“I’ve pulled the plug,” Juanita announces.

Juanita is an early adopter. Way back in the early 1980s, she grasped the potential of personal computers and did everything possible to blend their use into her classroom.

She began with Basic, teaching her students simple programming. Then she tried Logo and Lego Logo as computers became more user-friendly, and she managed to beg, borrow, and steal a half-dozen PCs for her classroom.

Juanita was a pioneer with word processing in the mid-’80s, as she showed her students how to put together their compositions from start to finish on the computer. By the end of that decade, she had bought her first classroom modem, moved to the high school, and experimented with electronic mail and online research.

By the time the internet caught on as a mass phenomenon in the mid-’90s, Juanita and her students were already veterans. They had been surfing the ‘net long before Netscape and AOL became household terms and high-flying internet stocks.

Juanita was a pioneer, an enthusiast, an experimenter, and a cheerleader for new technologies in schools. As each new wave of software and equipment arrived with golden promises of school reform and transformation, Juanita was quick to learn, to adapt, to integrate, and to embrace the new tools.

Until recently. …

“I just stopped in my tracks one day,” she explains to her long-term teaching buddy, Frank. “I pulled out the plug. I turned off the machines.”

Because Frank has marveled at Juanita’s technology heroics for more than two decades, he shakes his head skeptically.


Juanita is determined to explain.

“It’s nothing permanent,” she says. “I just decided it was time to stop and take stock, to ask what matters. Time to shed, prune, and discard. Time to put my program on track. I just started to wonder how all this connectivity was actually contributing to my students’ understanding of Shakespeare, Thoreau, and their own poetry.

“You know how artists suddenly issued unplugged performances? That’s what I’m doing. I’m pulling the plug. Going acoustic. Just for a week or two.”

The growth of skepticism

Even as many schools are struggling to enlist late-adopting, reluctant teachers who report insufficient training and little inclination to make use of networked technologies, they may also note a growth of healthy skepticism on the part of early adopters, like Juanita, who were quick to try out new technologies in the past. (See “Reaching the Reluctant Teacher,” eSchool News May ’99, http//fno.org/sum99/reluctant.html)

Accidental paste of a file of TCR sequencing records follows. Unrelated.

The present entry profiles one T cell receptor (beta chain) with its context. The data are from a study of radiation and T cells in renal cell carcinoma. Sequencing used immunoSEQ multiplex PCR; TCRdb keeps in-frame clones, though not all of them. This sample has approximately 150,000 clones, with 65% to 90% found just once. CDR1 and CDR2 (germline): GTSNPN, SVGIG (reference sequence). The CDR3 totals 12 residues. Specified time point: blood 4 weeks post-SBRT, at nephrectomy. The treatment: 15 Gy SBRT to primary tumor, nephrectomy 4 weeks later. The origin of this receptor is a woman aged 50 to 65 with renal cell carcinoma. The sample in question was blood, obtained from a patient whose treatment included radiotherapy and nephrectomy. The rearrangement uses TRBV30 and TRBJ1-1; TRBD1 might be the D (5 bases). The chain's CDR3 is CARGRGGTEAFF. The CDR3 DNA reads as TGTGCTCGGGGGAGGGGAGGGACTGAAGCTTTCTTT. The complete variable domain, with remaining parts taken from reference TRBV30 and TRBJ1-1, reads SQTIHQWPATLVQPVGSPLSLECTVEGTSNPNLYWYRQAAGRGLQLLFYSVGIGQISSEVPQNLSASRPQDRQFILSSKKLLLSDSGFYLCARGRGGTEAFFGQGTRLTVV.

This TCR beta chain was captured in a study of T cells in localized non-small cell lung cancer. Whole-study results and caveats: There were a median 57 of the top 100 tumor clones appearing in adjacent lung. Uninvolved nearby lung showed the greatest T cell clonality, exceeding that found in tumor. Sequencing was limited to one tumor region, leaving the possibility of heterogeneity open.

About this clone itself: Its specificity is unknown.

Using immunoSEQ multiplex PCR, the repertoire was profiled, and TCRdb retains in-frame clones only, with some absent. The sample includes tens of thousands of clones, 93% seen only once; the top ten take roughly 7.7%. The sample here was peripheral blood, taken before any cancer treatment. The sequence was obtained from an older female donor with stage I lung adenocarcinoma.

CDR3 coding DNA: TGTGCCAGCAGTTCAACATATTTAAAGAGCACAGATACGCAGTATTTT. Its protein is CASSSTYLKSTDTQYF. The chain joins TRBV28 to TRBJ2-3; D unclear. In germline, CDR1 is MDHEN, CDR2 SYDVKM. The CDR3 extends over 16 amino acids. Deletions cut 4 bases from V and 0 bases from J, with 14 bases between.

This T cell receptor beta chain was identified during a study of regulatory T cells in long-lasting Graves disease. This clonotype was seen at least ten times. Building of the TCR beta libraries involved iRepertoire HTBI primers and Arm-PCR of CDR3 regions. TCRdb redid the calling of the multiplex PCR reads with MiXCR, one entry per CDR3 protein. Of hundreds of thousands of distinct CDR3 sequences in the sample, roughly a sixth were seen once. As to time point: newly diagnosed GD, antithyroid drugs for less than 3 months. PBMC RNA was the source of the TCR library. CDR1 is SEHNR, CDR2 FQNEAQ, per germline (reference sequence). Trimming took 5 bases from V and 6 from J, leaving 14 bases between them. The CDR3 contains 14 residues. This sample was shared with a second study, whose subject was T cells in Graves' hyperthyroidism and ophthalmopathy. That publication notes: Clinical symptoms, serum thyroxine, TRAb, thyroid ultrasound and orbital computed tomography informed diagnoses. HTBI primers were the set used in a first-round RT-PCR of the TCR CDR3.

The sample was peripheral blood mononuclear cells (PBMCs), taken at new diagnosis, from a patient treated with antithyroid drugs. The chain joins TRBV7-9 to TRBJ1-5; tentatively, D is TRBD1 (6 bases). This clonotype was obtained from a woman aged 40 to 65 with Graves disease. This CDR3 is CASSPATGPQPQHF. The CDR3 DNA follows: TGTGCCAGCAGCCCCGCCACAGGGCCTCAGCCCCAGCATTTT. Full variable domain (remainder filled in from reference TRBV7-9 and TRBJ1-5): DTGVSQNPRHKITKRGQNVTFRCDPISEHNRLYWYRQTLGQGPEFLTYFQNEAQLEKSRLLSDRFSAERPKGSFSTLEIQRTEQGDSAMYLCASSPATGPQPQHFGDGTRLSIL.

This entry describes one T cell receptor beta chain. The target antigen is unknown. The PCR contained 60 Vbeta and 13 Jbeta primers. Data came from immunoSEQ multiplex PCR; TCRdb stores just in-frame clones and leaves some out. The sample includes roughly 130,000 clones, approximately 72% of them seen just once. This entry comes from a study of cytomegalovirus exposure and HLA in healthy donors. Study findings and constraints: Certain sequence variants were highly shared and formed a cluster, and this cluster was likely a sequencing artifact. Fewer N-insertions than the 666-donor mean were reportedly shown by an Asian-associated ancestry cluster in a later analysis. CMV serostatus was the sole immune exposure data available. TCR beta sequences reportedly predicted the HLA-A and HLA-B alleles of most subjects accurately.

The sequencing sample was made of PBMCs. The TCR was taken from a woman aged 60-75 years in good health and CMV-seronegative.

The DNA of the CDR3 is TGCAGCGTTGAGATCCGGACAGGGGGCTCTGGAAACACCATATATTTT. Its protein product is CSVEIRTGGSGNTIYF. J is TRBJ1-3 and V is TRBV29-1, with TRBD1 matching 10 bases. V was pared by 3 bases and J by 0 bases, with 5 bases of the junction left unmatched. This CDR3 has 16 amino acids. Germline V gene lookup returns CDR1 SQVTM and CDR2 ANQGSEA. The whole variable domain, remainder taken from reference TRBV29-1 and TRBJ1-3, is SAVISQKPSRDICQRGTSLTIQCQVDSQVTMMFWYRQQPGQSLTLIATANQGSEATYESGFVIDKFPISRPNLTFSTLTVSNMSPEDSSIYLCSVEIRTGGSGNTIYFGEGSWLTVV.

Once the equipment is installed and the network connects students and teachers to the rest of the world, well-meaning, conscientious teachers may rightfully ask tough questions:

• How will this network improve the power of my students’ writing?

• How will this network deepen my students’ understanding of the key concepts mandated by the curriculum I must cover?

• How will these new tools increase my students’ ability to read, write, and reason?

• If I allow students to spend hundreds of hours on this network, what do I remove from my program? How do I make time? What are the consequences?

• Which activities have been proven most effective?

• What are the biggest obstacles I must overcome to make these tools work effectively? Which strategies will succeed?

• When is a PowerPoint presentation worth doing?

• How will the network help me meet the state’s curriculum standards?

• Why won’t they let students have eMail or storage on the network?

• How do I manage with just two or three computers in my classroom?

These questions should precede the installation of a network throughout a school, but they are rarely addressed or publicly honored in the present climate before or after installation. Unfortunately, such questions may be greeted and then dismissed as heresy by those who have rushed forward to run cables to classrooms with little thought of student learning.

The primacy of program development

Previous columns have clarified the dangers of underfunding the professional development required to prepare teachers for meaningful use of networks. Unfortunately, professional development without program development is a bit like learning to play the violin without sheet music. Acquiring technique may lead to some use, but technique without clarity of educational purpose and philosophy may lead to bad practice and silly uses, as described in Jane Healy’s book, Failure to Connect (1999).

At a recent national conference, I watched several teachers proudly stand up to display PowerPoint presentations created by their students.

“This report was really long,” commented one teacher (as if length were a good thing), apologizing for cutting it back to a few sample slides. “And I must apologize for messing up the animation. He had the animal moving across the screen just wonderfully, but I messed it up.”